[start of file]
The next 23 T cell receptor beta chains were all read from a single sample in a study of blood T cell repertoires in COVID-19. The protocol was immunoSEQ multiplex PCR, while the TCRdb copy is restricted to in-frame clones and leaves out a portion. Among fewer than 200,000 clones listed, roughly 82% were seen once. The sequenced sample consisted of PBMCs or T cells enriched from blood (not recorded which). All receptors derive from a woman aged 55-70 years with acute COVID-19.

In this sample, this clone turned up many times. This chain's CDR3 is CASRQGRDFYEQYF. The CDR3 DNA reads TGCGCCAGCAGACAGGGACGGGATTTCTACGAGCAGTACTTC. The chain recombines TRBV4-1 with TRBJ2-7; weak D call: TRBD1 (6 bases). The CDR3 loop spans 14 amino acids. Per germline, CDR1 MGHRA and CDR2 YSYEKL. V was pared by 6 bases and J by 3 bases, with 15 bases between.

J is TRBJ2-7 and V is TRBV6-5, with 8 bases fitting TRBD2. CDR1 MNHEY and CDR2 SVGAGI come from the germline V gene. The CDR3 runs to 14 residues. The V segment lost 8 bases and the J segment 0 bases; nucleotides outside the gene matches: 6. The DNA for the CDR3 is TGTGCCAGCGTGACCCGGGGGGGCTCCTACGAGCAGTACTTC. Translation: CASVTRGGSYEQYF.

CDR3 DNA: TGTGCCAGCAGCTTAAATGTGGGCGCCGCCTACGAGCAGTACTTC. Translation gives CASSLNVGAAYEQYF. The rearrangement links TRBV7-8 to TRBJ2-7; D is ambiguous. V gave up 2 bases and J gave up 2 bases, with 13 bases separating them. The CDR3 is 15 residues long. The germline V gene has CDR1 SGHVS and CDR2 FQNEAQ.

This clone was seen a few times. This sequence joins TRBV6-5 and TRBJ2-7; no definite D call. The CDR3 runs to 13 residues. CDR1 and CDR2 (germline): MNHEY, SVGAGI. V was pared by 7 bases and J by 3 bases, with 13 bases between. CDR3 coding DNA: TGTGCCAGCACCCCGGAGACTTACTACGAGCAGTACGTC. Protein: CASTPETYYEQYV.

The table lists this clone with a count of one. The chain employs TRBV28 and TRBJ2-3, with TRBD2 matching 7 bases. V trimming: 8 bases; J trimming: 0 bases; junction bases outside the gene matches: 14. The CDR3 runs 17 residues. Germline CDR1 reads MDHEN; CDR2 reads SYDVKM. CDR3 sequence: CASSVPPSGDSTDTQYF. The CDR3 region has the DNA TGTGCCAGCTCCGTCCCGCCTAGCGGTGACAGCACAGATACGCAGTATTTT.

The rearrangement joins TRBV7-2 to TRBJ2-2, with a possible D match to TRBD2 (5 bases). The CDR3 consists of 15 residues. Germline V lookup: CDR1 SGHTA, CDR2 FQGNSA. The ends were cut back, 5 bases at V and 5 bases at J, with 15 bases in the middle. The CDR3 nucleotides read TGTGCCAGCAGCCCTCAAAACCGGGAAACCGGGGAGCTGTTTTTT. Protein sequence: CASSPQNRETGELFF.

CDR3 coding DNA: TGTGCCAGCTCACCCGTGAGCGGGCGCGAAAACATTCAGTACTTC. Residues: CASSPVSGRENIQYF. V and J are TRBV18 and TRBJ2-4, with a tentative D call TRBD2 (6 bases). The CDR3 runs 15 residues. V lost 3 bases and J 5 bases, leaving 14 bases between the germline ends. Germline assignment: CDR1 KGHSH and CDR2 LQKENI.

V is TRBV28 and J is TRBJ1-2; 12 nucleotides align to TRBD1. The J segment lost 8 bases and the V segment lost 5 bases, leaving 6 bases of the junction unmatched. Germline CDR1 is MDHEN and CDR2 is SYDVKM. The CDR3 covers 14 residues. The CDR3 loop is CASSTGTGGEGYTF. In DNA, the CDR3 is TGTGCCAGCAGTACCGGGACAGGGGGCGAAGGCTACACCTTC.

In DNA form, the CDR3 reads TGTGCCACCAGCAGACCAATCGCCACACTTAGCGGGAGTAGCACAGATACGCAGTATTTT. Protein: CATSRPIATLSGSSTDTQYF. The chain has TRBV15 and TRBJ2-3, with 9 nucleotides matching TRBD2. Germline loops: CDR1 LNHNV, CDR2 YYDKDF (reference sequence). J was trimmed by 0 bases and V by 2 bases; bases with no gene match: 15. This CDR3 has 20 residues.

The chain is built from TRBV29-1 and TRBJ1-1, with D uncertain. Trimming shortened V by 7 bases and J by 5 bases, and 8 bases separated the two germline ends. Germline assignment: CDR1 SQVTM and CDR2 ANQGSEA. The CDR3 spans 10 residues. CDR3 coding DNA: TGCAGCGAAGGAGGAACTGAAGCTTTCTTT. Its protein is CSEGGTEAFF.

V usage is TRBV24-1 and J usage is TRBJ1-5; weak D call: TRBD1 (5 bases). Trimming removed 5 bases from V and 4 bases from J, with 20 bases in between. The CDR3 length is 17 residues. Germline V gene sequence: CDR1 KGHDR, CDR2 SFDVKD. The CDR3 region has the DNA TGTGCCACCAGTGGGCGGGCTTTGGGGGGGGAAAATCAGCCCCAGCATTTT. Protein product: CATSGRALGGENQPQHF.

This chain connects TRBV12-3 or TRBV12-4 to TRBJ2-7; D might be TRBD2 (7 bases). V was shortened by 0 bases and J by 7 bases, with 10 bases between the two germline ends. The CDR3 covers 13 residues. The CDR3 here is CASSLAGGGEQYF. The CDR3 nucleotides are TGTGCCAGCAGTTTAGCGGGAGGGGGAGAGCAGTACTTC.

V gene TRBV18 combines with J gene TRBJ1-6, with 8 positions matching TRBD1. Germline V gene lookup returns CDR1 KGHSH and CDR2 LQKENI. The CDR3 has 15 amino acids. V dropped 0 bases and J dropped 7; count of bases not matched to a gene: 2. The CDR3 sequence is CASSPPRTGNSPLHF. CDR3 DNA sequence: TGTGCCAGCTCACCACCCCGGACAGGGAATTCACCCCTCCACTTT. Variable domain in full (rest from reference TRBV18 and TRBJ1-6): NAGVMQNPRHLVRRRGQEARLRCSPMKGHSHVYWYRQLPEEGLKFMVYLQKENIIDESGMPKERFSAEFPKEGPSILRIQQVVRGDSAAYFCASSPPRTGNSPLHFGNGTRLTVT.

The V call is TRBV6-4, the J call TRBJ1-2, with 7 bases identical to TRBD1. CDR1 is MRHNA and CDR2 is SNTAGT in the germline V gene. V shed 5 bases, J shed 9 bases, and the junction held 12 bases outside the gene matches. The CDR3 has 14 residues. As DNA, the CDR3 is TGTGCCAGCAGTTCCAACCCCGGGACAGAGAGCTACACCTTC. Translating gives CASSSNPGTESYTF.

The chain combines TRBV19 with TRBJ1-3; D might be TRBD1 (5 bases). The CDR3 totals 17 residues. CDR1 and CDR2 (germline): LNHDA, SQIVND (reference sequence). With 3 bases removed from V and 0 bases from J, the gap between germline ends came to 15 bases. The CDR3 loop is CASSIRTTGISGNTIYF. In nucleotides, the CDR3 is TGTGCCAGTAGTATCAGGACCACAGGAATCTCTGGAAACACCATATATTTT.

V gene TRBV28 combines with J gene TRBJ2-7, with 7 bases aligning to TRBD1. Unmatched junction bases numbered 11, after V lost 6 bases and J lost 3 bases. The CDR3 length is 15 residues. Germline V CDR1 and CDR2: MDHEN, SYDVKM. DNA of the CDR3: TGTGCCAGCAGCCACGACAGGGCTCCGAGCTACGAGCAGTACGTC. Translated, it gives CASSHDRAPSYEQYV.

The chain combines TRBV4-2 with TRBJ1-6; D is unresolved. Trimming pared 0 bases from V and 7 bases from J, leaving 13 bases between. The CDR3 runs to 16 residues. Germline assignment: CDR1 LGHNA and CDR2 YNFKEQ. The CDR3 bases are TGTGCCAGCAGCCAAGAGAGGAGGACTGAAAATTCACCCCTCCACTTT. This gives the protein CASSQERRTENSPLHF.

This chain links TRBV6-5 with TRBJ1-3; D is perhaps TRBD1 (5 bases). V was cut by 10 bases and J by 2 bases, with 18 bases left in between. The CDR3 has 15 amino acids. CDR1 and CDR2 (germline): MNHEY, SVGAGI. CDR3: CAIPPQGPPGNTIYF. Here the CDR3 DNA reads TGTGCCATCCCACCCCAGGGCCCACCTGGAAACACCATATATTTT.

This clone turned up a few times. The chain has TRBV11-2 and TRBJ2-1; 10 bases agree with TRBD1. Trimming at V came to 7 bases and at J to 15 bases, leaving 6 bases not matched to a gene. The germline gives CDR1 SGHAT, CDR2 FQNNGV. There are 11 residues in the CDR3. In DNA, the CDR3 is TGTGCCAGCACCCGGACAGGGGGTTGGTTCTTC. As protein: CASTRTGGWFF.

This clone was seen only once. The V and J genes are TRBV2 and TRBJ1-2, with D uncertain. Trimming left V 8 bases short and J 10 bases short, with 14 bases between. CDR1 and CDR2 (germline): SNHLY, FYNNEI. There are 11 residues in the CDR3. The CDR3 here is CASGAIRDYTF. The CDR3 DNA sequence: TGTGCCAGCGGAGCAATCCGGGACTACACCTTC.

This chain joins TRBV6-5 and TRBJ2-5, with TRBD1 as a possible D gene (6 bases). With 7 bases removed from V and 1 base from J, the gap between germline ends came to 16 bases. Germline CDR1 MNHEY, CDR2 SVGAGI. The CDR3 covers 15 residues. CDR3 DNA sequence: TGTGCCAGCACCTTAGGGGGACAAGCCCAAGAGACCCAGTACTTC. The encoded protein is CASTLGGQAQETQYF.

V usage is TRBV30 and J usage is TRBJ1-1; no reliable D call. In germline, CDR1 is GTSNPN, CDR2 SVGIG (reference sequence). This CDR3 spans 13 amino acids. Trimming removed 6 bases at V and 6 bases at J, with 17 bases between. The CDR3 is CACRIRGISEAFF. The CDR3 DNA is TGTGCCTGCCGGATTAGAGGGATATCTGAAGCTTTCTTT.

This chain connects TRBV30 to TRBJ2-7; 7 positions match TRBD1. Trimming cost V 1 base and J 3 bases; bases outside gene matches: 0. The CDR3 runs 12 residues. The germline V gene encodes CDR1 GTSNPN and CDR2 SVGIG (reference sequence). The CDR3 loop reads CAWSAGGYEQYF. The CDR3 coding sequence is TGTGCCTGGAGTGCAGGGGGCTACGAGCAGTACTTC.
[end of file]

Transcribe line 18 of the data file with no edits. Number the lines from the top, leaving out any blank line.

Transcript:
The chain combines TRBV4-2 with TRBJ1-6; D is unresolved. Trimming pared 0 bases from V and 7 bases from J, leaving 13 bases between. The CDR3 runs to 16 residues. Germline assignment: CDR1 LGHNA and CDR2 YNFKEQ. The CDR3 bases are TGTGCCAGCAGCCAAGAGAGGAGGACTGAAAATTCACCCCTCCACTTT. This gives the protein CASSQERRTENSPLHF.